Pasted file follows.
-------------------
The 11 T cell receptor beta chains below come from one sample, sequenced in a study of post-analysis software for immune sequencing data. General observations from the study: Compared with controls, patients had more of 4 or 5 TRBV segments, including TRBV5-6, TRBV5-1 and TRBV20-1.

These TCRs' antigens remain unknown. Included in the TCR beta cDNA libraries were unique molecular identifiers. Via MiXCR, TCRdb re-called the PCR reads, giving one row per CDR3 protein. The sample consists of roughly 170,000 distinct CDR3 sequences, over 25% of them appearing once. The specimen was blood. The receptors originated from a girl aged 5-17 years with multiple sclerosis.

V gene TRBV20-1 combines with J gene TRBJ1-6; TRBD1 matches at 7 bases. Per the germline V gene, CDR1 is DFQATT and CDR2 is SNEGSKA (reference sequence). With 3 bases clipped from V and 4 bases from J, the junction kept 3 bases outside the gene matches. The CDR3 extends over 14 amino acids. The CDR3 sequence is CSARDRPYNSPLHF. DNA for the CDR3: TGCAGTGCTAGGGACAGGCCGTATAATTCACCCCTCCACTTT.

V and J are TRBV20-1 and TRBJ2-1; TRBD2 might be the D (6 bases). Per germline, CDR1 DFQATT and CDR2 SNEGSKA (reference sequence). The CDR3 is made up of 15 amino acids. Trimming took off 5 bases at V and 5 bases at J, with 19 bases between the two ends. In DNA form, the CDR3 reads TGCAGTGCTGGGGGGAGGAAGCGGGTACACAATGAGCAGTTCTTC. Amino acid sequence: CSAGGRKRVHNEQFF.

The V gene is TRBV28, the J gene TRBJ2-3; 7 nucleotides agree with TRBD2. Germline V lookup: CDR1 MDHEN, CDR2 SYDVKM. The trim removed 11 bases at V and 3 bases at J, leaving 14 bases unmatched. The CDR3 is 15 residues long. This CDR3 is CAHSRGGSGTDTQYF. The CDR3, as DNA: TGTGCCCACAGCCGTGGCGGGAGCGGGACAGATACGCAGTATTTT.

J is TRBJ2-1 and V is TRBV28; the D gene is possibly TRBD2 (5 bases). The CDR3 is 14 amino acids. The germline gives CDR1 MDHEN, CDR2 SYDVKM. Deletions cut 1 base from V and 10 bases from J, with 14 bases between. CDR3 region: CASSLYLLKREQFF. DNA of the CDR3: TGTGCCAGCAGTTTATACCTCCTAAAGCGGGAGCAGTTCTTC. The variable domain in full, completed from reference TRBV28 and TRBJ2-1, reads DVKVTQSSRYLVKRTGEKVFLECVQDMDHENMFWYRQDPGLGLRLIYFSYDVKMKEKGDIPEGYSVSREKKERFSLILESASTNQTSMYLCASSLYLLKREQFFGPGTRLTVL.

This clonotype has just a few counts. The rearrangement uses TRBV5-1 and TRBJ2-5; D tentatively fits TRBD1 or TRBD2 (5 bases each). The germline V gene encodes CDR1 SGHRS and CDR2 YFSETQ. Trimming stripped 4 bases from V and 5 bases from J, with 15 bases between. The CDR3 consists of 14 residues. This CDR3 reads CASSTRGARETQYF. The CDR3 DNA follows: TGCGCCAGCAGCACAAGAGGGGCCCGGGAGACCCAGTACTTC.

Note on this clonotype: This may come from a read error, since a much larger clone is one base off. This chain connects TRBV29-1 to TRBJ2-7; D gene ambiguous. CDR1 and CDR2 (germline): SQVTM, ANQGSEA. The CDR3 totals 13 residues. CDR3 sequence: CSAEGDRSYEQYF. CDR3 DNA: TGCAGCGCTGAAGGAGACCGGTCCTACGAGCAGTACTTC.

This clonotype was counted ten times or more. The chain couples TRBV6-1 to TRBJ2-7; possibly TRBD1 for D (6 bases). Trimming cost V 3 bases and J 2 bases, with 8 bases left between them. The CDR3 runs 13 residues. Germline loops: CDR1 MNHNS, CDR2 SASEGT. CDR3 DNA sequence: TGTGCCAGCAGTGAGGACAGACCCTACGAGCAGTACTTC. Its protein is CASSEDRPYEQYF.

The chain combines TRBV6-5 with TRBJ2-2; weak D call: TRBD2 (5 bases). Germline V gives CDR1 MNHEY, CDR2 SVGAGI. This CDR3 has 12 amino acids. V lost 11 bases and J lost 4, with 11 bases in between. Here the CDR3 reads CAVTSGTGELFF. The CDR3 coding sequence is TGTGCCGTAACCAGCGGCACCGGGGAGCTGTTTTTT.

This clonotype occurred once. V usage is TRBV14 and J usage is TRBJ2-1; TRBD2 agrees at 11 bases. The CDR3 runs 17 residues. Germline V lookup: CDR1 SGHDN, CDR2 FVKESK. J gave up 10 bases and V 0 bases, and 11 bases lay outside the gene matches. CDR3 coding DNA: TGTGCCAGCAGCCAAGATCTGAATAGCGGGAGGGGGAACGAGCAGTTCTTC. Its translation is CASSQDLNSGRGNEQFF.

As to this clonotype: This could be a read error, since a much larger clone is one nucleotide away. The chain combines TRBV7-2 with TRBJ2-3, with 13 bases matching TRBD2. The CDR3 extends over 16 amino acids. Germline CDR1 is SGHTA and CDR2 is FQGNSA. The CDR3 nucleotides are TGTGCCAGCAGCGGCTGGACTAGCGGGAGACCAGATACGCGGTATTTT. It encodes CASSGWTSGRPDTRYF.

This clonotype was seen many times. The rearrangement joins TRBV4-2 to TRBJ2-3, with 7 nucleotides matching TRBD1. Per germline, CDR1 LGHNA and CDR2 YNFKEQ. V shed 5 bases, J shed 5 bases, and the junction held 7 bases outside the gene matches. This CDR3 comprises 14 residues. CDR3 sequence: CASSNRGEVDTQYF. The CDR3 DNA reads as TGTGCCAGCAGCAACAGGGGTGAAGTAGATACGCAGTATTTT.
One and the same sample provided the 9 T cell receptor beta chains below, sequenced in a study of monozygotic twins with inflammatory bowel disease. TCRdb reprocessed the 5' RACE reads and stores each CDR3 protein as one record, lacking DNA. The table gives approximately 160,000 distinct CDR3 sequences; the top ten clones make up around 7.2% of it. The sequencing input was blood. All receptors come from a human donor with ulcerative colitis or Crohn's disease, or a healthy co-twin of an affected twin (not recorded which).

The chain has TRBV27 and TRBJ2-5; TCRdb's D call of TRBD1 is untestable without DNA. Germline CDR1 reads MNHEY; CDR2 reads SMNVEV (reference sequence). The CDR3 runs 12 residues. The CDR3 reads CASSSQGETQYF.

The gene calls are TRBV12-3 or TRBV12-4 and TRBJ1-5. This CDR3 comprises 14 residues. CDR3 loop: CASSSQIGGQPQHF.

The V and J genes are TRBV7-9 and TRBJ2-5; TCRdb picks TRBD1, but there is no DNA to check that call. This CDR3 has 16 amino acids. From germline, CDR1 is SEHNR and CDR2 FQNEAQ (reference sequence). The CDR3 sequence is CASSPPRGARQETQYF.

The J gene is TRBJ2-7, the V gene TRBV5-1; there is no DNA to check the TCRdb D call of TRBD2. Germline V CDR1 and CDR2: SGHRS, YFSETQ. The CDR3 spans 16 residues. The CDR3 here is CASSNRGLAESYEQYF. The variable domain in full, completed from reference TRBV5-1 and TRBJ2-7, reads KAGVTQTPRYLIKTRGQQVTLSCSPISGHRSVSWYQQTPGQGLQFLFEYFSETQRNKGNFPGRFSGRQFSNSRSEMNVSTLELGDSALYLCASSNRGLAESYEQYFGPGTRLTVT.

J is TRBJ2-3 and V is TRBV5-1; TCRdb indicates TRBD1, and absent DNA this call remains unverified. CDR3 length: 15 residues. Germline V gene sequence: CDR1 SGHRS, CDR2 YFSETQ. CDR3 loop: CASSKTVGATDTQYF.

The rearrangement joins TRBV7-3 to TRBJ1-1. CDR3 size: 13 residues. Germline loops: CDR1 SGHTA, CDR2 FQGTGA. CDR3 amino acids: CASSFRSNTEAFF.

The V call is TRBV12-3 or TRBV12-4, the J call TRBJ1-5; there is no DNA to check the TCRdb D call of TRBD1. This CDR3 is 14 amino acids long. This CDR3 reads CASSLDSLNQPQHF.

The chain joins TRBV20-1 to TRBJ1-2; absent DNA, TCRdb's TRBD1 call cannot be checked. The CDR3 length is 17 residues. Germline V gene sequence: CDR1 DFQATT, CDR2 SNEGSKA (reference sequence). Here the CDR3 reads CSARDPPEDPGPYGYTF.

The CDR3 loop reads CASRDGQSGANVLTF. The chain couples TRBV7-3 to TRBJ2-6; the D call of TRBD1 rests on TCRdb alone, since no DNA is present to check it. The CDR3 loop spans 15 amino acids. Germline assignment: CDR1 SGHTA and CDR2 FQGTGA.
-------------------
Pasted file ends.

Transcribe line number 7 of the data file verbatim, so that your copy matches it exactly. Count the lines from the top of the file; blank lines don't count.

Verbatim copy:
This clonotype has just a few counts. The rearrangement uses TRBV5-1 and TRBJ2-5; D tentatively fits TRBD1 or TRBD2 (5 bases each). The germline V gene encodes CDR1 SGHRS and CDR2 YFSETQ. Trimming stripped 4 bases from V and 5 bases from J, with 15 bases between. The CDR3 consists of 14 residues. This CDR3 reads CASSTRGARETQYF. The CDR3 DNA follows: TGCGCCAGCAGCACAAGAGGGGCCCGGGAGACCCAGTACTTC.